A&M Records, 1981
REVIEW BY: Duke Egbert
ORIGINALLY PUBLISHED: 12/02/2003
The first thing I wondered, upon realizing that the Daily Vault had never reviewed Styx's Paradise Theater, was whether our Fearless Founder was actually from Chicagoland. I know that my home town was on the very periphery of the Part Of Illinois Around The Big Shoulders, where Chicago arena-rockers Styx were as omnipresent as Cub games on WGN and Italian beef sandwiches when I was growing up. That meandering aside, I turned my attention to actually writing the damn review.
And I'm gonna start it off with a bit of Serious Rock Music Critic Heresy. Repeat after me: Styx Doesn't Suck.
One of the things I hate about most rock music reviewers is that there are certain genres that it's tres stylish to bash unceasingly. ( Rolling Stone being one of the worst offenders; when I said I write for this site because RS pissed me off at an early age, I wasn't joking.) One of those genres is the late-seventies early-eighties genre of arena rock, where musical alchemy mixed progressive rock with monster arena concerts. Journey, REO Speedwagon, Cheap Trick, Kansas -- lotta bands paid the rent with this stuff, and yes, some of it's drivel. But you know what? Some of it's pretty tasty. Paradise Theater falls in the latter category; Styx was never this good before, Styx would never be this good again, and when Styx was good -- when the band wasn't infighting or indulging in pop excess like the execrable "Babe" -- they were tight, y'all. Paradise Theater was Styx's high-water mark, and one of the greatest albums in rock history.
Let's look at the reasons why. First off, Styx was talented; the essential lineup of the glory days, Dennis DeYoung, Tommy Shaw, James Young, Chuck Panozzo, and John Panozzo, were a great group of musicians. The song selection on Paradise contains some of the best songs Styx would ever write: the hit singles like "Too Much Time On My Hands" and "The Best Of Times" had more hooks than a convention in Las Vegas. Other tracks like "Nothing Ever Goes As Planned" and "Lonely People" (both with a great horn part provided by the Hangalator Horn Section) and the driving intro of "AD 1928/Rockin' The Paradise" catch the listener immediately and pull them in. While nominally Paradise Theater is a concept album (the decline of a Chicago landmark theater is used as an allegory for America's decline in the late seventies), it never gets in the way of the CD, and songs like "She Cares" -- which has very little to do with the theme -- are still delightful.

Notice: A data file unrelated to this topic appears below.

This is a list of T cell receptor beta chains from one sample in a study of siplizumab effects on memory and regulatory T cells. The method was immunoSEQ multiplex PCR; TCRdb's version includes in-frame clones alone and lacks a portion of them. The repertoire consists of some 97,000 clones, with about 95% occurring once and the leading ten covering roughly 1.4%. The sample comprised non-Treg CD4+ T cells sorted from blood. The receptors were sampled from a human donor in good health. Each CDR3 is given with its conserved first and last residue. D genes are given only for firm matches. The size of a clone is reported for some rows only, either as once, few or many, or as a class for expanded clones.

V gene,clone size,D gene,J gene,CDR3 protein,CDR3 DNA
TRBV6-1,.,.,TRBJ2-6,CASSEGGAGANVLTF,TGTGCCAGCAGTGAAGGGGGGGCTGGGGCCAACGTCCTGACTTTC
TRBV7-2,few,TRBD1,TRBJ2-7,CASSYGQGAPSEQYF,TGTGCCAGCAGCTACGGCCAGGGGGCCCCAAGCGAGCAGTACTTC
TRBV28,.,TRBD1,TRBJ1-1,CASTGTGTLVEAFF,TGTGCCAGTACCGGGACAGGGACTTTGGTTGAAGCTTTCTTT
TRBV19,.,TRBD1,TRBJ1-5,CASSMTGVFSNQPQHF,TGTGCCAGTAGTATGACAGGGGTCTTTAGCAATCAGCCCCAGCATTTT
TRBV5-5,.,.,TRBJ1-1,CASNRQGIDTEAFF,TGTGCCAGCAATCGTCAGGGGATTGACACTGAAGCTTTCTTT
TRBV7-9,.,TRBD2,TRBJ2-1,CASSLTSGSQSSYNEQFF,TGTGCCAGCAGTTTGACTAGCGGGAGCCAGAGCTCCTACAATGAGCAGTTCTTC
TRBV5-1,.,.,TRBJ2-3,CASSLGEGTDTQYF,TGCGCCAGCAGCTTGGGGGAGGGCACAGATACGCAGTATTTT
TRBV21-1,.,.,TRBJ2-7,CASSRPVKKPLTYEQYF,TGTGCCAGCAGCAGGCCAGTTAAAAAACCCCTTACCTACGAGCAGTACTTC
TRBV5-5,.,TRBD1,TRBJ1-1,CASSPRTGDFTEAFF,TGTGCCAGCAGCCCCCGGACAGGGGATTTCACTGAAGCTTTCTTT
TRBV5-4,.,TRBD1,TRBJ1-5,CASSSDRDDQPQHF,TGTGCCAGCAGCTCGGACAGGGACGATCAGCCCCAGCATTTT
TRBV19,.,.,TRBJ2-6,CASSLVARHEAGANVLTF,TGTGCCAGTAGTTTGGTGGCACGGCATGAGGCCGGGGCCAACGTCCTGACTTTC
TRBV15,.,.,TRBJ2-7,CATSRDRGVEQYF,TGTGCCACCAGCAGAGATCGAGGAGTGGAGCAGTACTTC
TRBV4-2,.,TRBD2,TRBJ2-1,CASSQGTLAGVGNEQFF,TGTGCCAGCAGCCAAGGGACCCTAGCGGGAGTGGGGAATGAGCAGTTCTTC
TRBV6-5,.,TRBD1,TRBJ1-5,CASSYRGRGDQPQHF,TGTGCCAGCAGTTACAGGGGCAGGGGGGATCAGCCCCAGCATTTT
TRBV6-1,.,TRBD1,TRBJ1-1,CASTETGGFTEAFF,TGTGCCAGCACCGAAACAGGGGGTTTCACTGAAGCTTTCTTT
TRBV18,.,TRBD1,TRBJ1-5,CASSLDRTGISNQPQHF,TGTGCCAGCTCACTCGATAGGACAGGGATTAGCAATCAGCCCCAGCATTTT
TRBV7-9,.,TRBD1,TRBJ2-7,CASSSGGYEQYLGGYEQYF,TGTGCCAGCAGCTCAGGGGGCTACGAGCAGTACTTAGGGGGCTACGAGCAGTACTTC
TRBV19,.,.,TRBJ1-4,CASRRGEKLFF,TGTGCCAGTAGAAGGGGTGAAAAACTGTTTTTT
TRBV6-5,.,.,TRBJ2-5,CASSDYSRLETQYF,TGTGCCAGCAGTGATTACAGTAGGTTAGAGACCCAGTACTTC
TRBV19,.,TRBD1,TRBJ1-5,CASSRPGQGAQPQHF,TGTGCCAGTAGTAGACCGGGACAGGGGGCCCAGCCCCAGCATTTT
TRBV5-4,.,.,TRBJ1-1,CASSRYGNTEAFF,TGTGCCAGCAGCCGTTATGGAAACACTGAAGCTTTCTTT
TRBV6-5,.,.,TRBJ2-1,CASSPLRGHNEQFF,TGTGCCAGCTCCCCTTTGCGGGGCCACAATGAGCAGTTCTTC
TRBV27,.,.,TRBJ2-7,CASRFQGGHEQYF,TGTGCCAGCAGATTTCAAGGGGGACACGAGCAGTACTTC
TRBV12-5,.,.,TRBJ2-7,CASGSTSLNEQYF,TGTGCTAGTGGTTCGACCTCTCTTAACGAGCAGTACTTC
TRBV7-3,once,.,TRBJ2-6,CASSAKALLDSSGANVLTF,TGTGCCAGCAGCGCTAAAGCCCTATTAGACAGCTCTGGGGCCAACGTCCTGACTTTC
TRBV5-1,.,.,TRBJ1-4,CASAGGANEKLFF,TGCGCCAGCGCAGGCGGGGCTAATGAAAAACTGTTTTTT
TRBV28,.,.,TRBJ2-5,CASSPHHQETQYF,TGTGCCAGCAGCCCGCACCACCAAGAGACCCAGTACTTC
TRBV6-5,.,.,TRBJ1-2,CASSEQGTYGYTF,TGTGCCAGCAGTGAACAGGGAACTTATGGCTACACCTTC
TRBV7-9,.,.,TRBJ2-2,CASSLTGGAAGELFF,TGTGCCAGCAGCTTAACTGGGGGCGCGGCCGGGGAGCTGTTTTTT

The highlight, though, is "Snowblind," one of the two tracks written by James Young. Young is really Styx's unsung genius; in my opinion (which is what you read this review for, right?) Young was a better songwriter than either DeYoung or Shaw, and his tracks snarl and tear at your emotions. "Snowblind" is a bitter tale about drug addiction, brilliantly performed; when Young sings "Mirror, mirror, on the wall…" chills run down my spine. This is some great stuff, people.
Styx isn't cool anymore. So what? It means there's less of a crowd at the Paradise, and you can get some prime seats. Visit Paradise Theater today.
|Sorry, but this album just doesn't stand the test of time. Some of the choruses (chorusi?) and echo effects are stuck in the sappiest of '80s production techniques. This is more latter-day REO Speedwagon than classic Styx. I will grant that JY is the unsung, underrated songwriter of this group. One of the greatest albums in rock history? Puhhleeze. The Grand Illusion, Pieces of Eight and even Crystal Ball are far superior to this.|